A major transportation railroad bridge over the Genesee River needed to be replaced to increase efficiency on that route. The current bridge was built in 1875 and strengthened in 1903 and 1940. The weight and speed of trains operating over the bridge are restricted to ensure safe operation. The bridge was functionally obsolete. The new 963-foot bridge is on a parallel alignment 75 feet south of the current bridge. The existing bridge remained in service during the construction of the new bridge. The new bridge features a 483-foot steel arch over the Genesee River. The river runs through a canyon that is over 200 feet deep at this location. The foundations of the arch are set back into the canyon walls. American Bridge Company, the general contractor, subcontracted with MD&B to blast and stabilize the pockets for the foundations.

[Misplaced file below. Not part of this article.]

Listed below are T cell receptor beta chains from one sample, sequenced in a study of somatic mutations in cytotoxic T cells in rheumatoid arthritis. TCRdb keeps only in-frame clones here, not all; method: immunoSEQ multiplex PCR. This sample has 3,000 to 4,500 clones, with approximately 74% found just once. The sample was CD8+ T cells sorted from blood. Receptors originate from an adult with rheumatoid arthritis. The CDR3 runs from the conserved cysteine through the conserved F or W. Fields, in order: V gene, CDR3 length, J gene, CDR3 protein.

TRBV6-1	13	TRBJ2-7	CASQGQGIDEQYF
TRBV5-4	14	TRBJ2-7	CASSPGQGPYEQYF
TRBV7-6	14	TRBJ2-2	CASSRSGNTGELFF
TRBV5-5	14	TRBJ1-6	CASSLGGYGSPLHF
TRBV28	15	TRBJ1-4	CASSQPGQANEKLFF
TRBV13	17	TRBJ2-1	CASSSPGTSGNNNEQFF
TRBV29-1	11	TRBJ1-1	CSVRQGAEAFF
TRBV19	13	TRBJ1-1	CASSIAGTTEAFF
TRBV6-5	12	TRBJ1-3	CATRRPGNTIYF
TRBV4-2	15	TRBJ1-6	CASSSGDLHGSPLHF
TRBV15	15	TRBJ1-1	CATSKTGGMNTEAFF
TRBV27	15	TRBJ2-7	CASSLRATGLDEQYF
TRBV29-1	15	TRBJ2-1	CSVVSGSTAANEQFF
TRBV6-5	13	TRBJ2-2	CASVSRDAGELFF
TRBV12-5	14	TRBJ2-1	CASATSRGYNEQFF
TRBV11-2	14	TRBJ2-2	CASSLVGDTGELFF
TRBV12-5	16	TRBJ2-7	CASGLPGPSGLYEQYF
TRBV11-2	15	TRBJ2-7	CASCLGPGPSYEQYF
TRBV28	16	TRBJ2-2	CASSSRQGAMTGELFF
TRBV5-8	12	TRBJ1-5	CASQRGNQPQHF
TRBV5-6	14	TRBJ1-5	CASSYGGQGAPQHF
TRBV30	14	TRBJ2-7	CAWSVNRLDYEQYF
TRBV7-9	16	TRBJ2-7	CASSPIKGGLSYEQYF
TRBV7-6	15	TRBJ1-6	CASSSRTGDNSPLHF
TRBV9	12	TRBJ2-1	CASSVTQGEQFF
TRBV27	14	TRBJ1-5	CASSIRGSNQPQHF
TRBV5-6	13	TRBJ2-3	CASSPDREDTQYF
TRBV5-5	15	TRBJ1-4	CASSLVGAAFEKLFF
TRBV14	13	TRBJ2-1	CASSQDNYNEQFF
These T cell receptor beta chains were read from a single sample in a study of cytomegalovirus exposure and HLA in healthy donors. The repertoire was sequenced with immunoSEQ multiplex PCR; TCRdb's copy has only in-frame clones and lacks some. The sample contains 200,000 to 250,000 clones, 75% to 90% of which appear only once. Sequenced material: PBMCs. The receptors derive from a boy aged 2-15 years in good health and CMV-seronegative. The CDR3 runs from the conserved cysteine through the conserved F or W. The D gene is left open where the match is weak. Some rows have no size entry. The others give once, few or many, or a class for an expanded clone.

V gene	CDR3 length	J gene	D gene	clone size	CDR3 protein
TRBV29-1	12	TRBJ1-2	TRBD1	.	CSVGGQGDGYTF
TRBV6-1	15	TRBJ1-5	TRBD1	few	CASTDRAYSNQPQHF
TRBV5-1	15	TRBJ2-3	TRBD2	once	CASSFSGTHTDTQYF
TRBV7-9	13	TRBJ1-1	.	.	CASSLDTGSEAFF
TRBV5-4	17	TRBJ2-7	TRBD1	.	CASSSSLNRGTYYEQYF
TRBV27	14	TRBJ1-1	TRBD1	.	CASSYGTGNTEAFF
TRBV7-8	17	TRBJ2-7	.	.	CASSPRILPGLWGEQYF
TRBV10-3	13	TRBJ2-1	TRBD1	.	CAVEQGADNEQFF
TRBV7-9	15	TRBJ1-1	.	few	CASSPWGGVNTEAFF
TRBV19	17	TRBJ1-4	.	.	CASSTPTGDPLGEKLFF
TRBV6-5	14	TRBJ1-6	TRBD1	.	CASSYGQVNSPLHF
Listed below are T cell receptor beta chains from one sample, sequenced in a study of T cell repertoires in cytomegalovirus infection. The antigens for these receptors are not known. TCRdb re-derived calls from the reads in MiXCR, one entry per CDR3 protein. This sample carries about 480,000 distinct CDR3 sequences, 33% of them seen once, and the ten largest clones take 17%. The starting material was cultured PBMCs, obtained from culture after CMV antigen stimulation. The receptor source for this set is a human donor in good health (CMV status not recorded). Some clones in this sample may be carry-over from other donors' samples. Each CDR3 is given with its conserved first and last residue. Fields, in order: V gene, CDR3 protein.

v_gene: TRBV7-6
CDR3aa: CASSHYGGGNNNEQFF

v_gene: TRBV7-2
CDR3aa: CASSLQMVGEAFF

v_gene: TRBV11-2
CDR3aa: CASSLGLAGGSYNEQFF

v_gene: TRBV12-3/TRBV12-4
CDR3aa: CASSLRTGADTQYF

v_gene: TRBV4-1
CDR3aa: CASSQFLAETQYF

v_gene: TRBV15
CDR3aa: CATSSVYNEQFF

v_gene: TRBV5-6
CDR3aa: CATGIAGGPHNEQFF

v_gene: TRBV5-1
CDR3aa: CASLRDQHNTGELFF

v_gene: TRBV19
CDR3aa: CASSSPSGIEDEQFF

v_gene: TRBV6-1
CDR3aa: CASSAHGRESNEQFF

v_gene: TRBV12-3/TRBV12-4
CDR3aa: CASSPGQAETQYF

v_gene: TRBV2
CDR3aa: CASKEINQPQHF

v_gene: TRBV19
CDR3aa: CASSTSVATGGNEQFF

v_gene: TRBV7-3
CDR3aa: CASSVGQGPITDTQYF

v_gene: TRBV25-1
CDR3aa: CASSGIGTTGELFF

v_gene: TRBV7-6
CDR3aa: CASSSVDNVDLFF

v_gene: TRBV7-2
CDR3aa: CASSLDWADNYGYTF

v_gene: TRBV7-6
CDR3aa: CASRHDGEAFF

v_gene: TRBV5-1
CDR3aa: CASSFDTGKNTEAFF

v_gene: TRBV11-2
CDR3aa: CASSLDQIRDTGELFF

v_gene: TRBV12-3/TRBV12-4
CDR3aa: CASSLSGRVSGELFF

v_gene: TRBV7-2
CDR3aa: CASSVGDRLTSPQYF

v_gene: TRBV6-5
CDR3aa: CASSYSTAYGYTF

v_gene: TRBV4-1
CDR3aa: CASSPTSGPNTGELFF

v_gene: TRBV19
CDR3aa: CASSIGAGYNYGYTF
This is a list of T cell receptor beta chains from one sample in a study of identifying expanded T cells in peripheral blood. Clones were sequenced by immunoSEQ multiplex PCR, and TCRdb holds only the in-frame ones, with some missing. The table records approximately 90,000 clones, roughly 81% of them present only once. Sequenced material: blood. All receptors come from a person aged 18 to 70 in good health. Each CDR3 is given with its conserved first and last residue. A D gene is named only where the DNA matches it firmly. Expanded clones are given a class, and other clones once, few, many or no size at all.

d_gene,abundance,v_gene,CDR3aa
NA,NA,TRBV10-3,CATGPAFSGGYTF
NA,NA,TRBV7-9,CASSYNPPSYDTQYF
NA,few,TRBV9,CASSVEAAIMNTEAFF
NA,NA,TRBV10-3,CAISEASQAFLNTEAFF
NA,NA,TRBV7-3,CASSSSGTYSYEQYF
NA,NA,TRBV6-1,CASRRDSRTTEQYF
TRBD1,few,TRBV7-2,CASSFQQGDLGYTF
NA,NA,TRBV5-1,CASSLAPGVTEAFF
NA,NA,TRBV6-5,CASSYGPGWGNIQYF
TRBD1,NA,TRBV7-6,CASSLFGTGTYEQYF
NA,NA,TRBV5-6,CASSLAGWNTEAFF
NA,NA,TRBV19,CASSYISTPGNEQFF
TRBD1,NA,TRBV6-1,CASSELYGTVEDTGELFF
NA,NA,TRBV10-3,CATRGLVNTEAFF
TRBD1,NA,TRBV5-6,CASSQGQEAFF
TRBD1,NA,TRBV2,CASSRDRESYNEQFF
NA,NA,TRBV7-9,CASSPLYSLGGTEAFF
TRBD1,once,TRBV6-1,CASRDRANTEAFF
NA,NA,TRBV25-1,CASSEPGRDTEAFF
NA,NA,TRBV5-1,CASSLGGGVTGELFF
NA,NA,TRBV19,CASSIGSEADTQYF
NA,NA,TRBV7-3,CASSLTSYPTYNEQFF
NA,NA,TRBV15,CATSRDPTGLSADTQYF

Due to the blast locations, the work area could only be accessed via cranes, which lowered the drill and workers to the worksite in man baskets. Environmental concerns also came into play during this project. It was critical that no rock from the blast contaminate the river, 50 to 100 feet below. The frequency of blasting was also limited due to a nearby eagle's nest.
Due to both the project limits and the environmental concerns, MD&B could not blast each 90-foot rock cut at once, and therefore had to take the ledge cut down in six 15-foot lifts. MD&B drilled and installed rock anchors at every level to maintain stability of the rock face. After each blast, the construction crew lowered an excavator, filled the bucket, hoisted the material out and cleared the lift for further use by MD&B's crew. MD&B used rubber tire blasting mats for containment purposes on the project that ultimately displaced 13,000 cubic yards of rock.
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